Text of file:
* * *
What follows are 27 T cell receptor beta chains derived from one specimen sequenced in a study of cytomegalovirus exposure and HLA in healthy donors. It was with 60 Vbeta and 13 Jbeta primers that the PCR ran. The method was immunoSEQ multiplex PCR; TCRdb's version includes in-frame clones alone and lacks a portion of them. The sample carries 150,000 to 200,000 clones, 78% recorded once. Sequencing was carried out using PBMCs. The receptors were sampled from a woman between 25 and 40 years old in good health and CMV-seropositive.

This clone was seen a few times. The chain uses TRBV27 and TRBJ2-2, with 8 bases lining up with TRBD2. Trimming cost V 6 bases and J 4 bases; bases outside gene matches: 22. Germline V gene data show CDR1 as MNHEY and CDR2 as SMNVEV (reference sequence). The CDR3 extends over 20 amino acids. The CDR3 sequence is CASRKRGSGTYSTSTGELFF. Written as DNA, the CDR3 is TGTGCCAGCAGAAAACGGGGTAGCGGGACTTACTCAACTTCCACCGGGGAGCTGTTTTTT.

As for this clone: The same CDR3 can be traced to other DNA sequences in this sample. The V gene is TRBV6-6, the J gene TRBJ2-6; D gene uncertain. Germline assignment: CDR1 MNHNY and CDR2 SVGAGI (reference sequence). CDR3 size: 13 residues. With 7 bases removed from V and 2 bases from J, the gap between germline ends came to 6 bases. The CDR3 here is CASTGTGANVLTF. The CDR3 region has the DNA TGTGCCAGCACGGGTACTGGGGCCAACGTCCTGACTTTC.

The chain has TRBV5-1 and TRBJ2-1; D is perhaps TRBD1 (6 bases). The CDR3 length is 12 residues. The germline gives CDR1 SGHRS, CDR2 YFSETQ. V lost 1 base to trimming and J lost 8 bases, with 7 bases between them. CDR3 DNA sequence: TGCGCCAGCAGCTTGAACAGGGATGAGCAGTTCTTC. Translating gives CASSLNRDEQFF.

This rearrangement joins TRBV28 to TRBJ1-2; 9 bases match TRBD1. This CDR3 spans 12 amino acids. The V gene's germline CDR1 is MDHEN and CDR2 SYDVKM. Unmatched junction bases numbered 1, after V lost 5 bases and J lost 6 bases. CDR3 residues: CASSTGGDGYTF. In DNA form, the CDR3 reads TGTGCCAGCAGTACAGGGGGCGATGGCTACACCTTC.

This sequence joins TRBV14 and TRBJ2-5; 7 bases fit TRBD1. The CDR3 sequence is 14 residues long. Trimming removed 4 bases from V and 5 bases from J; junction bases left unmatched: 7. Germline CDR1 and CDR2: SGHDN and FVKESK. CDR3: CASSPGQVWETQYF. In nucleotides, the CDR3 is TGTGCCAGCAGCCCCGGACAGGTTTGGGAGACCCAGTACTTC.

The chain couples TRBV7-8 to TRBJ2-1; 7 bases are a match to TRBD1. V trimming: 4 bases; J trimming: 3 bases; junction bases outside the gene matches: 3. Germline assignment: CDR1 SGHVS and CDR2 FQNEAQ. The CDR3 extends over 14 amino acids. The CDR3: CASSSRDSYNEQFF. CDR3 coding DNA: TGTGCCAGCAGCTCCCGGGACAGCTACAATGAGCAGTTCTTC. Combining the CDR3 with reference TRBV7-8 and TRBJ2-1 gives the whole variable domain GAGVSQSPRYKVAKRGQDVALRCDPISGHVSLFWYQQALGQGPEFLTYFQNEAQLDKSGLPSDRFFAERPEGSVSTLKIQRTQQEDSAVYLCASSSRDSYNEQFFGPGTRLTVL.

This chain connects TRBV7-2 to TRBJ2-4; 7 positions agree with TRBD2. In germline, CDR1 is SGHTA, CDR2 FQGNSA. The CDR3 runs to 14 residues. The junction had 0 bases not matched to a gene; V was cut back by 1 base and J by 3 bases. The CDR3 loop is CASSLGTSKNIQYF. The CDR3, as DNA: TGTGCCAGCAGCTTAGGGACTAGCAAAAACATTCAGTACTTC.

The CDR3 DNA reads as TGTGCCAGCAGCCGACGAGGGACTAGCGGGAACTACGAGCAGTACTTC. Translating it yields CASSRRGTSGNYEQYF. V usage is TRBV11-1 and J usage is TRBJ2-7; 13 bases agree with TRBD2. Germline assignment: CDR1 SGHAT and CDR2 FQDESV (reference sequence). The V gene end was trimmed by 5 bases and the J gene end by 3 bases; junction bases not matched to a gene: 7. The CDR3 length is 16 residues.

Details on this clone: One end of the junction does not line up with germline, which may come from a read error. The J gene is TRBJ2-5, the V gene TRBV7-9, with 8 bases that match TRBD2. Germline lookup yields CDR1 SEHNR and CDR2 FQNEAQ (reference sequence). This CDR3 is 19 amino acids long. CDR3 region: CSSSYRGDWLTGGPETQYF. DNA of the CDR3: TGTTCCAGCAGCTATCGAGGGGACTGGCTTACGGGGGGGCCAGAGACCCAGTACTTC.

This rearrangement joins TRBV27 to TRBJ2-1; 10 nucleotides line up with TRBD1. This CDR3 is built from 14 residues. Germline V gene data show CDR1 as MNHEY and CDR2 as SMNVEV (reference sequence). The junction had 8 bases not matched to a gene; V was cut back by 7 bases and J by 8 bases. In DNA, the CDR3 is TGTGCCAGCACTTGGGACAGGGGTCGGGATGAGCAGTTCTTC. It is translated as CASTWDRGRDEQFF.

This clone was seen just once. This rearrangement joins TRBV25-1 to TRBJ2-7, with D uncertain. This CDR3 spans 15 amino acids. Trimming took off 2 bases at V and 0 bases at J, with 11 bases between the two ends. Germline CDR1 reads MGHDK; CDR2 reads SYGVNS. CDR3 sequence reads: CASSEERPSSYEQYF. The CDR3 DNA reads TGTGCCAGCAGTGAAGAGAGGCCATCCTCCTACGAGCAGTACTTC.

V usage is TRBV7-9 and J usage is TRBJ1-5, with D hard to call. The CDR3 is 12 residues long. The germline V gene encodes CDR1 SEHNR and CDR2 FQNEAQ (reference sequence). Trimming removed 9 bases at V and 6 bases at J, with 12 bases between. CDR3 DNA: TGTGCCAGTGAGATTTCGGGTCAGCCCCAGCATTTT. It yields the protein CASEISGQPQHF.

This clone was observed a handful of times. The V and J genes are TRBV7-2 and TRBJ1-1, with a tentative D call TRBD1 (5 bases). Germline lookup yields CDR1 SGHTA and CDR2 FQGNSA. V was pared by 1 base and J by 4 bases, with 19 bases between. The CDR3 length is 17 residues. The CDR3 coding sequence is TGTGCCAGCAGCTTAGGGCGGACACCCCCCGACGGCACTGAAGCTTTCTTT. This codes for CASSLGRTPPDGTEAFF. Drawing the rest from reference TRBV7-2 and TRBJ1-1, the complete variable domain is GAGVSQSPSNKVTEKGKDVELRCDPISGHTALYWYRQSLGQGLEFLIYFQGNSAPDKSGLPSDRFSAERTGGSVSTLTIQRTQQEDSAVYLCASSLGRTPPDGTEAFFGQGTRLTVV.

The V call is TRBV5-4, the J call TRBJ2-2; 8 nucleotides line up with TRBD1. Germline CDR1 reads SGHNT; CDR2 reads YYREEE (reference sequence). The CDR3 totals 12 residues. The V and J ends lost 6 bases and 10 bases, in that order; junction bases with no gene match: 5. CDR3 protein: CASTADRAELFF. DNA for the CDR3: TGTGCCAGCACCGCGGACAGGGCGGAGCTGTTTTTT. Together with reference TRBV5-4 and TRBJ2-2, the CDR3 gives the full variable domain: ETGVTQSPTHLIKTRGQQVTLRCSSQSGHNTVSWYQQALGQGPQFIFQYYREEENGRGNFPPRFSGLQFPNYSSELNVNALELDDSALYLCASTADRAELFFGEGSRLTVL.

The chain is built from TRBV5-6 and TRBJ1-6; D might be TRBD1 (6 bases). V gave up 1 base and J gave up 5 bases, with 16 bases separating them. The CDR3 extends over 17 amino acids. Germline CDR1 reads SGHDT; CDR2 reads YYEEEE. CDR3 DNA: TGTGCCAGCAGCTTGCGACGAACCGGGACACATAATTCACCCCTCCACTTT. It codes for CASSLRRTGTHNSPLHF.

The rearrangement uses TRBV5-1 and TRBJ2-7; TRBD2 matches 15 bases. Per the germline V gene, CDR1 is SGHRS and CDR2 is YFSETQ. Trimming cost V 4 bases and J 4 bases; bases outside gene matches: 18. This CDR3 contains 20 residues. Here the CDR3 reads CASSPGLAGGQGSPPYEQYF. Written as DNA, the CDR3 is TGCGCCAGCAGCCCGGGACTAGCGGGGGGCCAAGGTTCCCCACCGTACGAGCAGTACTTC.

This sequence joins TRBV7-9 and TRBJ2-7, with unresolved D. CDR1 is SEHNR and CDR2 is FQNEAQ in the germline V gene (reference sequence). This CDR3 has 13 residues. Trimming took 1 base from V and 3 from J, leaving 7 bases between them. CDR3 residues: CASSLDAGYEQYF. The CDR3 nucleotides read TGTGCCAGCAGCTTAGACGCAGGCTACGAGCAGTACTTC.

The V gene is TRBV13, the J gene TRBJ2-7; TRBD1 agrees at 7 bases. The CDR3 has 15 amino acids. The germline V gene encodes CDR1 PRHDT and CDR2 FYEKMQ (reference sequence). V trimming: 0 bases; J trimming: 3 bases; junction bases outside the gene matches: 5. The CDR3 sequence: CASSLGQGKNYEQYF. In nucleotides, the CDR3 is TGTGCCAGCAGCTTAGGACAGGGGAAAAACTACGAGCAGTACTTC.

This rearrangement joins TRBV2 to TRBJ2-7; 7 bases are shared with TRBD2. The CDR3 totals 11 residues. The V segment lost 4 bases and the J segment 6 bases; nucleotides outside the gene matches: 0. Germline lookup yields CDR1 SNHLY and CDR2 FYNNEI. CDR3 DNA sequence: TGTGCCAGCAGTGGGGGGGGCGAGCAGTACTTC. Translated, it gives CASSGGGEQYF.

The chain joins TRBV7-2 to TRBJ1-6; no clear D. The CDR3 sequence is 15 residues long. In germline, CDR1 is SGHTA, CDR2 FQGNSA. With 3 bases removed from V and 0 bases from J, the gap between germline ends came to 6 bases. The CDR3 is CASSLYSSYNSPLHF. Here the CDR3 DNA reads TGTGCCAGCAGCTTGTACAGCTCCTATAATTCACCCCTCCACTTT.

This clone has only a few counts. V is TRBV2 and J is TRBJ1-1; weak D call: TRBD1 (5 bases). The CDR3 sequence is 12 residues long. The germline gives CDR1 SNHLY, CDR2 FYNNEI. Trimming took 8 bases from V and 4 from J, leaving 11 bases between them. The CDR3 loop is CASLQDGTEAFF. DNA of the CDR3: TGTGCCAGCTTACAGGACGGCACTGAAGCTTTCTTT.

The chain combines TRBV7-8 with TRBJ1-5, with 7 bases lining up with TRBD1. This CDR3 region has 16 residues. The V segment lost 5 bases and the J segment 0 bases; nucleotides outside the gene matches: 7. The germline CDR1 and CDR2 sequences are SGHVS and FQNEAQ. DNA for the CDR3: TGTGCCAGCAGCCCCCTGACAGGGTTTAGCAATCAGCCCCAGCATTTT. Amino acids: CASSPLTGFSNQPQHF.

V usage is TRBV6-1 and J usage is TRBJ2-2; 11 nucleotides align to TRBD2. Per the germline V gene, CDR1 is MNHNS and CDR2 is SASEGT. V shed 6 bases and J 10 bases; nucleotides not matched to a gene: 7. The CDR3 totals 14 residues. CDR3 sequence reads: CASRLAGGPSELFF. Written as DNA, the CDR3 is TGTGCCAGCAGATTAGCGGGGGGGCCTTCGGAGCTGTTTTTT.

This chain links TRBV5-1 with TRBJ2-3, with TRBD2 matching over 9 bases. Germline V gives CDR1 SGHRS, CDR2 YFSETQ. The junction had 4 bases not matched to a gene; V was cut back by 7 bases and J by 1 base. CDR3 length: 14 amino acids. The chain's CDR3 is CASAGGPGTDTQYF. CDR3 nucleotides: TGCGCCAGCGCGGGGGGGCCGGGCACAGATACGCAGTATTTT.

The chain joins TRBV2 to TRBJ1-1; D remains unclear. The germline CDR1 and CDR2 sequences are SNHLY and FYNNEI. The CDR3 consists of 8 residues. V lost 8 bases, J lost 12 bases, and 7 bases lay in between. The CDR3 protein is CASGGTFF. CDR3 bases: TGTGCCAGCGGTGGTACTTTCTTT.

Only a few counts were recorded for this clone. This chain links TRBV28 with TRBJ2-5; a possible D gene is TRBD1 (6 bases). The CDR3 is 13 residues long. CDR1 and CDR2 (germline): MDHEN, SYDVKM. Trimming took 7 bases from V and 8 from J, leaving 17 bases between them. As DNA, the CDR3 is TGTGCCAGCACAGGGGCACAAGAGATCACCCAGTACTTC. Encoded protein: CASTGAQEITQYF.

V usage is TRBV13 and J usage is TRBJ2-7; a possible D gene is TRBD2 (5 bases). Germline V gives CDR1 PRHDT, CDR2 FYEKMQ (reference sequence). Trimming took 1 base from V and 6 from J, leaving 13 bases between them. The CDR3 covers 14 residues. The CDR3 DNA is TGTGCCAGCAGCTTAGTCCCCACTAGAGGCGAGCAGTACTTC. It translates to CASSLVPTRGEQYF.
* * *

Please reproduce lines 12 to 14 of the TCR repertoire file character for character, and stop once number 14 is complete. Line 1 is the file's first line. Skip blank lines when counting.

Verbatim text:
This clone was seen just once. This rearrangement joins TRBV25-1 to TRBJ2-7, with D uncertain. This CDR3 spans 15 amino acids. Trimming took off 2 bases at V and 0 bases at J, with 11 bases between the two ends. Germline CDR1 reads MGHDK; CDR2 reads SYGVNS. CDR3 sequence reads: CASSEERPSSYEQYF. The CDR3 DNA reads TGTGCCAGCAGTGAAGAGAGGCCATCCTCCTACGAGCAGTACTTC.

V usage is TRBV7-9 and J usage is TRBJ1-5, with D hard to call. The CDR3 is 12 residues long. The germline V gene encodes CDR1 SEHNR and CDR2 FQNEAQ (reference sequence). Trimming removed 9 bases at V and 6 bases at J, with 12 bases between. CDR3 DNA: TGTGCCAGTGAGATTTCGGGTCAGCCCCAGCATTTT. It yields the protein CASEISGQPQHF.

This clone was observed a handful of times. The V and J genes are TRBV7-2 and TRBJ1-1, with a tentative D call TRBD1 (5 bases). Germline lookup yields CDR1 SGHTA and CDR2 FQGNSA. V was pared by 1 base and J by 4 bases, with 19 bases between. The CDR3 length is 17 residues. The CDR3 coding sequence is TGTGCCAGCAGCTTAGGGCGGACACCCCCCGACGGCACTGAAGCTTTCTTT. This codes for CASSLGRTPPDGTEAFF. Drawing the rest from reference TRBV7-2 and TRBJ1-1, the complete variable domain is GAGVSQSPSNKVTEKGKDVELRCDPISGHTALYWYRQSLGQGLEFLIYFQGNSAPDKSGLPSDRFSAERTGGSVSTLTIQRTQQEDSAVYLCASSLGRTPPDGTEAFFGQGTRLTVV.